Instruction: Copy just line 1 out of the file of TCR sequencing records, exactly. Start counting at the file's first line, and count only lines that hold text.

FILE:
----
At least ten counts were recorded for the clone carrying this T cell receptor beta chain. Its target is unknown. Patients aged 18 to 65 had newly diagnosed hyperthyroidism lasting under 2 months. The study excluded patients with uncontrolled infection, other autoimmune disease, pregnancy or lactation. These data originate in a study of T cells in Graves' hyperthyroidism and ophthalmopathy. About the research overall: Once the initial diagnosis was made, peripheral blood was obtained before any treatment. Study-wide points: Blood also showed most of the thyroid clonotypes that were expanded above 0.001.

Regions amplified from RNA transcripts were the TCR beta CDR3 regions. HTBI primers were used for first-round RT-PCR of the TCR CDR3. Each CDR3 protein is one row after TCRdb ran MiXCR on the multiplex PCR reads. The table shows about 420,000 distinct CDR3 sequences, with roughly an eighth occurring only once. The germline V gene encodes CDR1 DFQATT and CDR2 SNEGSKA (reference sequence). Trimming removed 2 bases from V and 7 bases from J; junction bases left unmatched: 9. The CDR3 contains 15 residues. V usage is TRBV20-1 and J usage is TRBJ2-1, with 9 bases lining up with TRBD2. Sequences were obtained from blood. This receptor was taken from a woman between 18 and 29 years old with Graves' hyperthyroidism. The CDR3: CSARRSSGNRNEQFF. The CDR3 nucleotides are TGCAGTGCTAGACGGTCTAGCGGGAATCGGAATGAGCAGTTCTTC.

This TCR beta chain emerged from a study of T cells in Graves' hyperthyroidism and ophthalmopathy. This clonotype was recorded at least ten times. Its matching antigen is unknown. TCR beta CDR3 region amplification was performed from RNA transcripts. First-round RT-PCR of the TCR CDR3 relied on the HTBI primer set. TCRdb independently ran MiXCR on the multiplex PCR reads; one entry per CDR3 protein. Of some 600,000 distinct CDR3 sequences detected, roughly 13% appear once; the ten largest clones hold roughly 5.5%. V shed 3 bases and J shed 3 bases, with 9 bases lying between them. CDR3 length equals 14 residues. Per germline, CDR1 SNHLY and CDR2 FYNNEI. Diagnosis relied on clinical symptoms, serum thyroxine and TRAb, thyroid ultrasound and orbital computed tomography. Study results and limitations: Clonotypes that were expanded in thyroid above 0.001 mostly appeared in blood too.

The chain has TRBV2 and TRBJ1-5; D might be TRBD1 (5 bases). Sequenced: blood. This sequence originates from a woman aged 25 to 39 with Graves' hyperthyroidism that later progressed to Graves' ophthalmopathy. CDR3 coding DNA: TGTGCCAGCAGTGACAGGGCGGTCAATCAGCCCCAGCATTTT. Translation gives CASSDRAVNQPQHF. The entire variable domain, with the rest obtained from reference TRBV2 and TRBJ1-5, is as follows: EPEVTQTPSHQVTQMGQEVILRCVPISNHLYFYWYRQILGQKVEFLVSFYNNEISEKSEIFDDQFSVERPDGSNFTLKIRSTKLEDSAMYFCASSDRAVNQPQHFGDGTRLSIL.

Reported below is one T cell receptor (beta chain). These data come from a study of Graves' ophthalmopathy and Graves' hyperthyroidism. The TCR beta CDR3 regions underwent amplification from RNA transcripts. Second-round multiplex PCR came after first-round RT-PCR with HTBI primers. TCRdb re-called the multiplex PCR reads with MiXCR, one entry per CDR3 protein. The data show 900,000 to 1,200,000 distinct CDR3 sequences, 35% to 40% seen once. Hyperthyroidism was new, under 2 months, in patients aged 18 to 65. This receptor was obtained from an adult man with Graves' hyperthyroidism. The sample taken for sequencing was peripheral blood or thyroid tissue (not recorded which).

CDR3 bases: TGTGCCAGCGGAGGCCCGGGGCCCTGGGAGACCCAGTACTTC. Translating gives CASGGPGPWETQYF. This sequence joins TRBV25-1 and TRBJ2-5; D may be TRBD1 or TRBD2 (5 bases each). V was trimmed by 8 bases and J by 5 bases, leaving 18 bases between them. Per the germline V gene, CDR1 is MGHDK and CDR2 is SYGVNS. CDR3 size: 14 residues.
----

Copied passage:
At least ten counts were recorded for the clone carrying this T cell receptor beta chain. Its target is unknown. Patients aged 18 to 65 had newly diagnosed hyperthyroidism lasting under 2 months. The study excluded patients with uncontrolled infection, other autoimmune disease, pregnancy or lactation. These data originate in a study of T cells in Graves' hyperthyroidism and ophthalmopathy. About the research overall: Once the initial diagnosis was made, peripheral blood was obtained before any treatment. Study-wide points: Blood also showed most of the thyroid clonotypes that were expanded above 0.001.